by Mindful Nature on Sat Jan 26, 2013 at 11:27:20 AM PST

              [ Parent ]

        •  Maybe you missed these, or didn't pay attention? (0+ / 0-)
          Falls – Older Adults

          We want a society where older adults can live safe, healthy and independent lives. While falls are a threat to the health and independence of older adults and can significantly limit their ability to remain self-sufficient, the opportunity to reduce falls among older adults has never been better. Today, there are proven interventions that can reduce falls and help older adults live better, and longer.

          CDC - Centers for Disease Control and Prevention
          AOTA/CDC Falls Prevention Project - Improve Public Policy Response and Medicare Coverage for Fall Prevention and Intervention

          In 2009-2010, the American Occupational Therapy Association conducted the Improve the Public Policy Response to Older Adult Fall Prevention Project under a contract with the National Center for Injury Prevention and Control (2009-Q-11452).

          As the central organizing point for the project, AOTA used the American Geriatric Society/British Geriatric Society’s Clinical Practice Guideline: Prevention of Falls in OlderPersons (2010). The guideline and related materials can be found below...

          AOTA - The American Occupational Therapy Association
          Falls Among Older Americans:
          CDC Prevention Efforts
          Statement by David W. Fleming, M.D.
          Acting Director,Centers for Disease Control and Prevention, U.S. Department of Health and Human Services - before the Senate Subcommittee on Aging Committee on Health, Education, Labor and Pensions

          June 11, 2002

          Introduction

          Madame Chairwoman and Members of the Subcommittee, the Centers for Disease Control and Prevention welcomes this opportunity to provide this statement for the record on the issue of falls among older Americans. CDC is working with our Federal and non-federal partners in addressing the serious consequences older Americans face as a result of falls; identifying opportunities to improve the health and safety of older Americans; and reducing the negative economic impact that falls produce in our rapidly aging nation.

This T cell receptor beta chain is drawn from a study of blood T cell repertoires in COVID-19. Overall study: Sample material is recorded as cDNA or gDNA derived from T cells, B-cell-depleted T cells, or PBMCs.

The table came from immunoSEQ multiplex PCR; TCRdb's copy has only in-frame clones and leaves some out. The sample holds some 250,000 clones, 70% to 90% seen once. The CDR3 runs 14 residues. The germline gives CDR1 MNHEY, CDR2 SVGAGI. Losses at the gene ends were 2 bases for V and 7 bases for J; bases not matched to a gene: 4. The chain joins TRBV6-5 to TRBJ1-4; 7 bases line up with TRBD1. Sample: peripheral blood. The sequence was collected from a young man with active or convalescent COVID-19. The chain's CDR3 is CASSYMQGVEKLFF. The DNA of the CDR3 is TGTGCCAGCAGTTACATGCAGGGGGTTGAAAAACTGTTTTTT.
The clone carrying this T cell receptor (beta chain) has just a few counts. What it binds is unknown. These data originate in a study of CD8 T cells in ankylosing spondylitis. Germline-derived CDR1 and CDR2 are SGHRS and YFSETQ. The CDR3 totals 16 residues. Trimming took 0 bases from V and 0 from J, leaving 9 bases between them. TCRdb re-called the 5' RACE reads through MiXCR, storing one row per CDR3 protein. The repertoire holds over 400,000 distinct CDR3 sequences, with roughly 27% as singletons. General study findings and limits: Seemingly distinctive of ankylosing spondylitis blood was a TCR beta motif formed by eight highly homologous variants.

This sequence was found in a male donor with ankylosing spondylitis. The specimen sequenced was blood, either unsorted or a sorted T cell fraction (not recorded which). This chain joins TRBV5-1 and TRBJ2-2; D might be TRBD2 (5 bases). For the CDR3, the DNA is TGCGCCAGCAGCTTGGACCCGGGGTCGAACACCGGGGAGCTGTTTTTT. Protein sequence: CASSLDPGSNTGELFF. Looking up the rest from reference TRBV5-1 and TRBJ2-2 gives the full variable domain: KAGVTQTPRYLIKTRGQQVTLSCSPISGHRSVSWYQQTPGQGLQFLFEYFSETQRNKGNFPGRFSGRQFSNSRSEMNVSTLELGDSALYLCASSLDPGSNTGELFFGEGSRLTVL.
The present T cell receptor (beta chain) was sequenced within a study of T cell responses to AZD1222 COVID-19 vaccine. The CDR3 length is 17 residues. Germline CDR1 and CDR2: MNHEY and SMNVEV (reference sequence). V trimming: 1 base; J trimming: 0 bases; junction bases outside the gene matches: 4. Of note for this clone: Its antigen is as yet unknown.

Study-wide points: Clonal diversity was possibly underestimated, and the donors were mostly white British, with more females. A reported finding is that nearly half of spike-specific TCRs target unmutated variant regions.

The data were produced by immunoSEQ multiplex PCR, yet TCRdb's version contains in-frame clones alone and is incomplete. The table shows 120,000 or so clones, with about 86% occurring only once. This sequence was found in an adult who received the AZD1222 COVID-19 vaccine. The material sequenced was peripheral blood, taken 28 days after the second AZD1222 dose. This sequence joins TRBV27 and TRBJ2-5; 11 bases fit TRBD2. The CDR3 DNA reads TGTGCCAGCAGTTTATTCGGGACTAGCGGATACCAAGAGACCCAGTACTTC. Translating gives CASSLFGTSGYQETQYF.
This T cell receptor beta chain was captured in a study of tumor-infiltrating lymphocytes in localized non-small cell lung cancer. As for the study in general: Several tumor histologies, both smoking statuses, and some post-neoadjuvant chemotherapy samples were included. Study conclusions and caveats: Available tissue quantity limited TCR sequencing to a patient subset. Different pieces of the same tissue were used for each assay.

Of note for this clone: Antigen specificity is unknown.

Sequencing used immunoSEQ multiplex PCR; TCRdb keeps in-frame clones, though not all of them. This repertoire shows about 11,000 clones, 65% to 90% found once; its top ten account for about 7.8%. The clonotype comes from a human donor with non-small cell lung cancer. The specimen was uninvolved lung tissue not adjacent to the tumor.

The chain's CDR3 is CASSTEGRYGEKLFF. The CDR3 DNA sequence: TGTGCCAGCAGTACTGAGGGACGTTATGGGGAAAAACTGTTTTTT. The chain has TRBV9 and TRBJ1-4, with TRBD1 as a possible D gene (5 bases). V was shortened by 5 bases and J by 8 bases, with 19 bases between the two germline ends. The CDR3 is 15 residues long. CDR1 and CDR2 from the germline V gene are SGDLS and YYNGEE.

The Nature of the Problem

          Falls represent a serious public health problem in the United States. One of every three older Americans—about 12 million seniors—fall each year.

          Data show that falls are the leading cause of injury death among people 65 years and older. In 1999, more than 10,000 older adults died from fall-related injuries. This number will increase as the number of people over age 65 continues to grow.

          Nonfatal falls are also significant. Falls are the most common cause of hospital admissions for traumatic injuries. In 2000 alone, 1.6 million seniors were seen in emergency departments for fall injuries. Every year, falls among older people cost the nation more than $20.2 billion in direct medical costs. By 2020, the total annual cost of these injuries is expected to reach $32.4 billion. Annual Medicare costs for hip fractures is almost $3 billion. These economic costs are significant.

          Falls Among Older Americans: CDC Prevention Efforts

          It is shameful how the gun lobby managed to hamstring the CDC and others from studying the causes of gun violence and our ability to identify interventions that might prevent so many needless deaths, and injuries.

          Please also see this comment: Are You Serious?